It's widely understood that high value care during, before and immediately after surgery is optimal whereas poor quality care in the perioperative period produces long term difficulties which are compounded by the acute stresses produced during and immediately after a procedure. This talk covers three main areas; surgical care for patients in Greater Manchester, "ERAS+"; prehabilitation for cancer, for the population of Greater Manchester; how Manchester has supported patients during the time of COVID19. This piece is mentioned in the introduction and serves as a useful compliment to the talk,...info_outline Perioperative team: a surgeon’s view | EBPOM London 2020
This piece looks at some of the advantages to having a perioperative interdisciplinary team reducing complications, understanding and discussing risk, facilitating better shared decision making and increased patient satisfaction, even among those who - as part of this process - decide not to go ahead with an operation. It also incorporates evidence regarding what we know about COVID-19; "The risks ... of the COVID-19 virus is that if people contract it during or after their surgery, they have a much worse result with perhaps 51% pulmonary complications or 24% mortality". The World Health...info_outline Introduction to the Pathophysiology of COVID 19 | Dingle 2020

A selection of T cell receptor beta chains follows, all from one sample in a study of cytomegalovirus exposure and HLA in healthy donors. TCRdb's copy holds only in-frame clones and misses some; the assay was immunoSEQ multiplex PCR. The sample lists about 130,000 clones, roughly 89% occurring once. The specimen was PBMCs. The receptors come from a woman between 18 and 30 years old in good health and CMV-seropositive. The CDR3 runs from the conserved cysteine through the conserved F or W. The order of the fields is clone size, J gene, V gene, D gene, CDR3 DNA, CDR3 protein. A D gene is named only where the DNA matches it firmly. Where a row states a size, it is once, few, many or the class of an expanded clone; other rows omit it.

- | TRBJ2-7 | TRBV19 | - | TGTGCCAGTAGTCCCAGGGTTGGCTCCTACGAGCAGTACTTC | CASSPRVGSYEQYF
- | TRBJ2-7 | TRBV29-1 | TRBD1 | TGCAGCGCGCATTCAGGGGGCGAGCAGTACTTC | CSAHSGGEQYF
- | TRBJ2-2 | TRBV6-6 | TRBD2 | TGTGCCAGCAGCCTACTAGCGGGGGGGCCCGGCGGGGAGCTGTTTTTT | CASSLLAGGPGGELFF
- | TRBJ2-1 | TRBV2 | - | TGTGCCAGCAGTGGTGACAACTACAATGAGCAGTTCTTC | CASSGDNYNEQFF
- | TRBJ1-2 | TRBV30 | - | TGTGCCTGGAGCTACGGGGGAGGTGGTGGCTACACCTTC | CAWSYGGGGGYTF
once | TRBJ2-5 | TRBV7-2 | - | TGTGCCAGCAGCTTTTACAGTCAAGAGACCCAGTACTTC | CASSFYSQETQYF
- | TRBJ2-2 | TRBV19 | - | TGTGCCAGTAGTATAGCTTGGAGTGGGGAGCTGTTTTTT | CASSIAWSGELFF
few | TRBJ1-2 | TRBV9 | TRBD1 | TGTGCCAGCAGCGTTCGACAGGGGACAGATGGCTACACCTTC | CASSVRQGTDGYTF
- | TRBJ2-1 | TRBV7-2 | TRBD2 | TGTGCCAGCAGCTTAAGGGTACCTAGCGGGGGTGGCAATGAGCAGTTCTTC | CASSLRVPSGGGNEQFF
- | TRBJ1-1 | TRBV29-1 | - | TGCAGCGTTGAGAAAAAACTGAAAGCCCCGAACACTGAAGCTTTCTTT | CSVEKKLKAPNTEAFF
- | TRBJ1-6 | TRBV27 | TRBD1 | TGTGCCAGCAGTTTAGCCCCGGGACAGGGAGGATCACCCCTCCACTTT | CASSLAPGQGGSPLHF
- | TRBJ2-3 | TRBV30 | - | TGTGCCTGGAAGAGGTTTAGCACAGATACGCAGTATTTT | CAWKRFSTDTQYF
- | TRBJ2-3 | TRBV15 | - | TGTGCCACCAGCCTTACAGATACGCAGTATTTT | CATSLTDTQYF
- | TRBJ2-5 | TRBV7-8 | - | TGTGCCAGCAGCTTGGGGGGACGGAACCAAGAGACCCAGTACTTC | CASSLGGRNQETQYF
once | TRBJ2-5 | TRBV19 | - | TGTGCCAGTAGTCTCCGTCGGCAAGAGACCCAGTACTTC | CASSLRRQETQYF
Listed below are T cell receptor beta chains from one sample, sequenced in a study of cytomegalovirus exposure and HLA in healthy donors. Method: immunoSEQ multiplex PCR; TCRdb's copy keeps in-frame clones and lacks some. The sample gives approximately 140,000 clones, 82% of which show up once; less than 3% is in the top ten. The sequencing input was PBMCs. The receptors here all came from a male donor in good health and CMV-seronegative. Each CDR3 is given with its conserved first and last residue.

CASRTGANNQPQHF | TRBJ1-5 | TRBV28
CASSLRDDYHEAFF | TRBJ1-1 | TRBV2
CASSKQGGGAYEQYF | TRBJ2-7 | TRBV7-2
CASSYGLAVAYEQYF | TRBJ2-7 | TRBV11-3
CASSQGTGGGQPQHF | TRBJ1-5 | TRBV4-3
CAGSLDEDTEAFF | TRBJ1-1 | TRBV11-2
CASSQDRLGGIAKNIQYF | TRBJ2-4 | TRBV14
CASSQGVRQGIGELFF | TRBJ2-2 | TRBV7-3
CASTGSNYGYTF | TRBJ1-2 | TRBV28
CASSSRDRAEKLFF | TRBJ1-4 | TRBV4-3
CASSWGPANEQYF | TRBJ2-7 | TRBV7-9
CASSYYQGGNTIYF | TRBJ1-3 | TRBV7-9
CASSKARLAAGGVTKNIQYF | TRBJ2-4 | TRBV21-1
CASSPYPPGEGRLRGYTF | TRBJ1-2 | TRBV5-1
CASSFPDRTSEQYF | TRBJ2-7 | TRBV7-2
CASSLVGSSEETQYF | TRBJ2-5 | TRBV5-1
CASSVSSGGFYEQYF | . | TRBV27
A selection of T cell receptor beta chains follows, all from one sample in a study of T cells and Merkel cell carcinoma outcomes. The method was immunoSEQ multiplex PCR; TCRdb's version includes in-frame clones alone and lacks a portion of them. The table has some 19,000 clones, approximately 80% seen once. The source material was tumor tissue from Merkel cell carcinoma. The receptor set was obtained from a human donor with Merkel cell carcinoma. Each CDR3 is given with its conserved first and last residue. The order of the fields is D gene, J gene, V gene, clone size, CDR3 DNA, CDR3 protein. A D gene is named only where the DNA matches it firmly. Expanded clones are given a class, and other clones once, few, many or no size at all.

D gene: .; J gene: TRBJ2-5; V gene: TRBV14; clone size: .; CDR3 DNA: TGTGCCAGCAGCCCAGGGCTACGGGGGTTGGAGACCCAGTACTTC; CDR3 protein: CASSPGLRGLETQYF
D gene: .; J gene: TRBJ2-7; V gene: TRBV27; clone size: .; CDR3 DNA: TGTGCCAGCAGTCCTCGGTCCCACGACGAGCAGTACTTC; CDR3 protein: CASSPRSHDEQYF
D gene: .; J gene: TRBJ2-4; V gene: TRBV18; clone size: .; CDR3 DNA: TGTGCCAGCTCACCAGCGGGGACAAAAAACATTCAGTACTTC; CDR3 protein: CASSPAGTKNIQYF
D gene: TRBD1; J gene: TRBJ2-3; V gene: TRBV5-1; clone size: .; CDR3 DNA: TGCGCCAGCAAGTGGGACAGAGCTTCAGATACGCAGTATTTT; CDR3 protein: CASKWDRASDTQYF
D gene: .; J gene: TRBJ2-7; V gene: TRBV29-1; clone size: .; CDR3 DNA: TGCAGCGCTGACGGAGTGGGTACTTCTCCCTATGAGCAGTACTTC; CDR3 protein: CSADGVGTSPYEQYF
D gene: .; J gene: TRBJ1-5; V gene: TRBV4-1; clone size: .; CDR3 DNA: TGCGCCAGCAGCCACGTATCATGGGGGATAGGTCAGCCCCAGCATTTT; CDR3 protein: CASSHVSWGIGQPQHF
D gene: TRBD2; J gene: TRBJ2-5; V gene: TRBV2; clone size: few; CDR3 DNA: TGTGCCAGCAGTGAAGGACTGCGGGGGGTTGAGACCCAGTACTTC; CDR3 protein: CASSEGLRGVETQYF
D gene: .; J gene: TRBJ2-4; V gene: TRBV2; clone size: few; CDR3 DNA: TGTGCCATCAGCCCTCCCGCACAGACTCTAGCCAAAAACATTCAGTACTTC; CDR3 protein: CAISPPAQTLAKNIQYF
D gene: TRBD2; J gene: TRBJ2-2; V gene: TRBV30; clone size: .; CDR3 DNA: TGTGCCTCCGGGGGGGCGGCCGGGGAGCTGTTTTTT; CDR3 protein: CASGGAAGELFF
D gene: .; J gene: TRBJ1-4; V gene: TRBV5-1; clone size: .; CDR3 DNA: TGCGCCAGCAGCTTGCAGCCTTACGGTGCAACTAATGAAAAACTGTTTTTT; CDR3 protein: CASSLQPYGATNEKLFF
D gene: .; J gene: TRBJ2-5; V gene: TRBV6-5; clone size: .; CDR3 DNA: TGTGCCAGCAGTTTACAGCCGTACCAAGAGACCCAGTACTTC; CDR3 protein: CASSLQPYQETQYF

This piece is essential listening for any medical practitioner. The pathophysiology of COVID 19 is now being understood, although there are still a number of outstanding questions. This piece attempts to answer those questions; where does it come from, what do we know about it now, what would we like to know about it in the future? Why is the disease more pronounced in men, how come obesity seems to be a factor, what's the mechanism which leaves children less at risk than adults and senior citizens? This piece is a standout part of Evidence Based Perioperative Medicine's (EBPOM) Dingle 2020...info_outline Depth of anaesthesia and long term outcomes | Dingle 2020